You can’t fly there but you may be surprised to find that you can still buy property in Florida right now. See how Covid-19 is affecting prices, how restrictions may be lifted and why you don’t want to be last in the queue when they are.

In the first part of this article we get the news from a property professional in Florida, and then look at the national picture.

Florida property

America has suffered more than any other country from coronavirus, but the effect is patchy throughout the 50 states. So is the lockdown, which can also vary from county to county, for example in which beaches are open in Florida.

All quiet in Miami, but not every beach is closed

 

We asked Orlando estate agent Tom Luker of Luker Property Group what the situation is on the ground:

Q: How is Florida coping with Covid? Are you locked down like we are in the UK? 

Tom Luker: We are on lockdown for the most part. “Essential businesses” are still open, and that includes real estate offices and property management and DIY shops, unlike in the UK. So are banks, doctors, petrol stations, supermarkets, etc. Restaurants are allowed to offer pick up and delivery services only. In my opinion, too many people are still out on the roads. There isn’t the amount of enforcement over here as there is in the UK.

Q: Are viewings going ahead for people already there?

Tom Luker: Viewings are still allowed and we have had some local buyers, but our international clients are not viewing mainly because of the current travel ban. Open houses are only allowed if you are hosting them virtually.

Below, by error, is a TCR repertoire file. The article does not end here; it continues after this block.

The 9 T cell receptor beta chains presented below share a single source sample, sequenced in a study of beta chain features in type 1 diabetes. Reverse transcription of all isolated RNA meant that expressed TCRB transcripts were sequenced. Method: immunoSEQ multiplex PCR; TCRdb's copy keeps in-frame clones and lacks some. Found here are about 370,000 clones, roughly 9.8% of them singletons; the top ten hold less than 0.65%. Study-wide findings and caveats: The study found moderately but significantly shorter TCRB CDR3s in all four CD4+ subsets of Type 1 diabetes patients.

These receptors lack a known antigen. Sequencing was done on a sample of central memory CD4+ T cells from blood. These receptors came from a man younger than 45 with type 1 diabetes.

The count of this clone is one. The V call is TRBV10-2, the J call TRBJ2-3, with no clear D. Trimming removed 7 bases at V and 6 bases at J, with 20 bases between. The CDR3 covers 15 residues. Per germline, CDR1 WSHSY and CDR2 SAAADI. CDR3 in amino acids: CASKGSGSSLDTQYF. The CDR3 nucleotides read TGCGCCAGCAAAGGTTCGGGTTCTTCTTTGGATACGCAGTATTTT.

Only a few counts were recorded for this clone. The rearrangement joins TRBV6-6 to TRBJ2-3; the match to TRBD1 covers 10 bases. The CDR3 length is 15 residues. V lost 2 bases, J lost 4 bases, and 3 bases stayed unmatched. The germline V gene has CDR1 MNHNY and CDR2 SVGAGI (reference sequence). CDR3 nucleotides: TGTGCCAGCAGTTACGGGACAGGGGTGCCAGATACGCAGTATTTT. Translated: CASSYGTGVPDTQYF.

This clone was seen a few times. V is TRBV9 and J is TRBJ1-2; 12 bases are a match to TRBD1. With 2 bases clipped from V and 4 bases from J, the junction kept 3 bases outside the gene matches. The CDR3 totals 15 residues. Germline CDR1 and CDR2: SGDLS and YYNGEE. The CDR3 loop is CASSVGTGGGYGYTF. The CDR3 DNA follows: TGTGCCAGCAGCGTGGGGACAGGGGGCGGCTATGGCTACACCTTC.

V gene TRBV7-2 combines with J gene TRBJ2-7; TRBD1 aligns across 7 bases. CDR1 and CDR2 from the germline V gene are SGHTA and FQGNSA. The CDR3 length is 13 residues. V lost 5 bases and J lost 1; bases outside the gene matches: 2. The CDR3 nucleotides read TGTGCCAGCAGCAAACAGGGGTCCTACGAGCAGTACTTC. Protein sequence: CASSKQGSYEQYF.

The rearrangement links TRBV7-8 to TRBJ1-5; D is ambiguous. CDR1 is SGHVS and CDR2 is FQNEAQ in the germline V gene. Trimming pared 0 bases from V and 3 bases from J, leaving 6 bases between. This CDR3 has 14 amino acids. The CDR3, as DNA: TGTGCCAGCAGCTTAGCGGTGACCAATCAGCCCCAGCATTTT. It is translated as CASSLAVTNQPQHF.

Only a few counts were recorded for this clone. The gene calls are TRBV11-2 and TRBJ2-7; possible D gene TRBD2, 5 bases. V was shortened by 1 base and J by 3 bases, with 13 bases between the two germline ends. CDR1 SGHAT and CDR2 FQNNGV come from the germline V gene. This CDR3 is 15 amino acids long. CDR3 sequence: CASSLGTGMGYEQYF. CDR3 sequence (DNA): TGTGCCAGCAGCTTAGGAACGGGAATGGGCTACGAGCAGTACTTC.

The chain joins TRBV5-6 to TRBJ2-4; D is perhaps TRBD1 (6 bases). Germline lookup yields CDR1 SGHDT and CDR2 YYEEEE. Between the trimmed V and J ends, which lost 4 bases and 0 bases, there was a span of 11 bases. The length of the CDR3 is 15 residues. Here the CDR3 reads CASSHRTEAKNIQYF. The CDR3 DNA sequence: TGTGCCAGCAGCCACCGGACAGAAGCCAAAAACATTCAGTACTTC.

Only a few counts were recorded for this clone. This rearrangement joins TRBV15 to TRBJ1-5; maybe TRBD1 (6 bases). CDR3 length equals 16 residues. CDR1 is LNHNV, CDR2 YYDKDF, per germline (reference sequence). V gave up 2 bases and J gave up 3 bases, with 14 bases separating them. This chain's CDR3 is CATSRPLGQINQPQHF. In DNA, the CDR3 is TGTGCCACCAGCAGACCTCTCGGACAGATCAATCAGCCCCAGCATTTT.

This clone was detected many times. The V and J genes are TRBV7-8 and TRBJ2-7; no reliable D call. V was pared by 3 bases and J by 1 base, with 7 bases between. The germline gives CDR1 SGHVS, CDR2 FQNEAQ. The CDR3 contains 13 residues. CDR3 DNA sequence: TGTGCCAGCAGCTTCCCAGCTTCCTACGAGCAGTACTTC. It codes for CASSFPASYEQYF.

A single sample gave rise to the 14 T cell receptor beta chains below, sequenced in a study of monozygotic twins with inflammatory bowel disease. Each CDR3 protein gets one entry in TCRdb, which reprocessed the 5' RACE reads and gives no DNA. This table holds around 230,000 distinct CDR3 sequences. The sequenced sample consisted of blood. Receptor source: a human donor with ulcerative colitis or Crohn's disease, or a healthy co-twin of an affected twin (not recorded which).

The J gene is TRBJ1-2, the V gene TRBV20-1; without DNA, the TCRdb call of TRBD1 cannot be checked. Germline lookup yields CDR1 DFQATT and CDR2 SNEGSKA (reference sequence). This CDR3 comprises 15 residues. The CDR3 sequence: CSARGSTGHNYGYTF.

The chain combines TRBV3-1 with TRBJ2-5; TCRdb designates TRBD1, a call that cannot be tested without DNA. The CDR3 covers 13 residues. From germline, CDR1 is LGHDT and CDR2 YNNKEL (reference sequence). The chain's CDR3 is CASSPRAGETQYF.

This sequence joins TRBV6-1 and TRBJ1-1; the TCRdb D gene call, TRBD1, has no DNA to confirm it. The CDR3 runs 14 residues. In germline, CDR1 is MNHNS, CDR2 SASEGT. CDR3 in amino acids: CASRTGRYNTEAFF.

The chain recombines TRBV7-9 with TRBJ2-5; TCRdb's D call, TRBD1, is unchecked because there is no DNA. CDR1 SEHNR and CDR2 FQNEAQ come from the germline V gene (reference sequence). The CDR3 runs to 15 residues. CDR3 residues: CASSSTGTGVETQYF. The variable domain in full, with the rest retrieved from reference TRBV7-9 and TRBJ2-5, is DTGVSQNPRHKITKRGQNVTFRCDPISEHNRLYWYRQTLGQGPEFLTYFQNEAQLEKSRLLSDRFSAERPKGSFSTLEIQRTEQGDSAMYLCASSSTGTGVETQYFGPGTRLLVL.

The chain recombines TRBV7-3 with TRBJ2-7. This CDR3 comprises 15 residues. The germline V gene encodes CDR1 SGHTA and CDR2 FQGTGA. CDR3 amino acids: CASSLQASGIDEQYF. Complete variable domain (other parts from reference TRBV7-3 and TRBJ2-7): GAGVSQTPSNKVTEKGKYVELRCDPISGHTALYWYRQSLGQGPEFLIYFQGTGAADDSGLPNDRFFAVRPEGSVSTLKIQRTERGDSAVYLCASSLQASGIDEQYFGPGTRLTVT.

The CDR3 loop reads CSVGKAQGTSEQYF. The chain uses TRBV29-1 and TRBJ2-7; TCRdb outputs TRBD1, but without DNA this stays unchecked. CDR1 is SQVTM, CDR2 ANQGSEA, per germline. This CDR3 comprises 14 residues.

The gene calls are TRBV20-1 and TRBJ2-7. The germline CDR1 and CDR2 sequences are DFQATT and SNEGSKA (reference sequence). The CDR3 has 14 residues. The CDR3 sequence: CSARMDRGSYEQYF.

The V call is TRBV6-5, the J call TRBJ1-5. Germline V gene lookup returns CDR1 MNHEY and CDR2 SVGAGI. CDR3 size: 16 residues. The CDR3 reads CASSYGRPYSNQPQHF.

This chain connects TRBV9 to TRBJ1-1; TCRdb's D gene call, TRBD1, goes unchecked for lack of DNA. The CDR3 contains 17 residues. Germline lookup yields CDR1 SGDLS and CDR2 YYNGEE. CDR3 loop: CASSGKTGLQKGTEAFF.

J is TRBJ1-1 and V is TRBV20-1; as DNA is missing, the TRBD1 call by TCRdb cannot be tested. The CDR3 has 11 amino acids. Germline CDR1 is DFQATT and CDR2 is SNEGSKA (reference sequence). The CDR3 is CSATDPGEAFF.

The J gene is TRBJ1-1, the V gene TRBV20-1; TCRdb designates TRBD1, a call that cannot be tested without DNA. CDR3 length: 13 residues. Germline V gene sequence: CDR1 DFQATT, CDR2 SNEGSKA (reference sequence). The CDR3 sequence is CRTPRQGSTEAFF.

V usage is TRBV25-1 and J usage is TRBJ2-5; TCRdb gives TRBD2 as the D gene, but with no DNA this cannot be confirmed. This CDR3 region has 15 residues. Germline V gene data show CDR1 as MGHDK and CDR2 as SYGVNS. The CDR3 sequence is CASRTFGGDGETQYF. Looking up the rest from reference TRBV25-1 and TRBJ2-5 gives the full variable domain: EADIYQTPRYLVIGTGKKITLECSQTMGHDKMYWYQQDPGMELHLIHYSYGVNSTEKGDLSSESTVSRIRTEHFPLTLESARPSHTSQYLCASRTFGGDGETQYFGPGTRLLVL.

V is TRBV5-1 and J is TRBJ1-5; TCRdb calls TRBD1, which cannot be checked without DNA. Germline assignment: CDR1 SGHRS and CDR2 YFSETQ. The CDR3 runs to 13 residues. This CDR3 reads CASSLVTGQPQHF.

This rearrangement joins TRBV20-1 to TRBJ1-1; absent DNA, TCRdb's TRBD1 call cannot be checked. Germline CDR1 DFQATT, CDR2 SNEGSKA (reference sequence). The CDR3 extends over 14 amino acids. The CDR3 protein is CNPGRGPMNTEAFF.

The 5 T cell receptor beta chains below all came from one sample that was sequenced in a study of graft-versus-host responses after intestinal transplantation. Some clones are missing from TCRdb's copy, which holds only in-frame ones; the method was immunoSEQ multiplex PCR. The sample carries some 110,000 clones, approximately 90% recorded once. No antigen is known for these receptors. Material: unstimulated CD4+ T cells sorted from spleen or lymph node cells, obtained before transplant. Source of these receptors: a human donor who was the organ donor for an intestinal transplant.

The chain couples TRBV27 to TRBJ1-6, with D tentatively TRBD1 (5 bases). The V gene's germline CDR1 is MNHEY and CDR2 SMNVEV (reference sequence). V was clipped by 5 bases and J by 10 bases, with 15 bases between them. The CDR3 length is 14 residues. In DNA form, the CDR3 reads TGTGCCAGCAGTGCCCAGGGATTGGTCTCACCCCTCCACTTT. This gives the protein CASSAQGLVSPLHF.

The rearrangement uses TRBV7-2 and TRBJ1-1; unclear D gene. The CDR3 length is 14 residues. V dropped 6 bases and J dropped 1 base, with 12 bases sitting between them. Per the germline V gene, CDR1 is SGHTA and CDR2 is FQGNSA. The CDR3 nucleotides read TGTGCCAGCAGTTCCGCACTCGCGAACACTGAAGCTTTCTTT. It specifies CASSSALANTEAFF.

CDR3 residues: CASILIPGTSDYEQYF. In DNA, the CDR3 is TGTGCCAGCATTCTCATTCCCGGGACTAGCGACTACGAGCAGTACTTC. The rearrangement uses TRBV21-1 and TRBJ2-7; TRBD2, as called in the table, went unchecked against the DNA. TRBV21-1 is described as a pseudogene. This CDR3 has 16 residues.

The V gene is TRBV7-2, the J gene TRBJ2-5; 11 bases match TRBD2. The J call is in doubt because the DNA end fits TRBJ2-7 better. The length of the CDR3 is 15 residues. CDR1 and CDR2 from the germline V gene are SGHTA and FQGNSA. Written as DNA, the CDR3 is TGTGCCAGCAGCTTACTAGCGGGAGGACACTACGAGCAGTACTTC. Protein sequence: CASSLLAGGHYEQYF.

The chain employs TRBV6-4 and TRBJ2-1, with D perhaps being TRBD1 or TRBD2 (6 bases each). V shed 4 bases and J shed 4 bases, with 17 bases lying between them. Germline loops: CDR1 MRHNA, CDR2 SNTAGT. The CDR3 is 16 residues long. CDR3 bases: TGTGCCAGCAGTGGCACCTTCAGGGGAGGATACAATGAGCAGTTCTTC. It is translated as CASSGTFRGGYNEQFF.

Q: Are you offering virtual viewings?

Tom Luker: Yes, we are able to facilitate a virtual viewing, using methods such as Skype, Facetime, Zoom or even pre-recorded tours.

Q: In theory, if we liked a house we see online, can we buy it from the UK now?

Tom Luker: Yes you can. If you are comfortable buying without seeing it in person, we can facilitate everything via email and electronic signatures. This is another one of the many advantages to working with a broker that has experience in dealing with foreign or out-of-state clients. It’s not unusual for us to do everything virtually and still be able to deliver a house in a smooth and seamless process.

Q: Any news or even rumours over there about when flights might resume?

Tom Luker: I have been tracking this, but at the moment there is no news of flights opening up yet.

Q: What do you think this will do to prices when the lockdown ends?

Tom Luker: I think there was such a demand for housing before the lockdown that the market will rebound fairly quickly. We may see a levelling off, even a slight decline, but nothing like in 2008. The government is doing everything it can to stimulate the economy and help small businesses keep their employees on the payroll.

Start your research for your move when normality returns by reading up on all your financing options in our new guide, How to Pay for an America Property.

The national picture, by Amy Baker

Property professionals adapting

Rules vary between states, but most professionals are finding ways to view and buy safely. Sales that went under contract prior to lockdown have been able to continue, with closings being conducted via Zoom or drive-through Title Companies. Many have invented innovative ways to get property sales through online notarization without breaking social distancing guidelines. Some are finding simpler methods, such as being the other side of a window.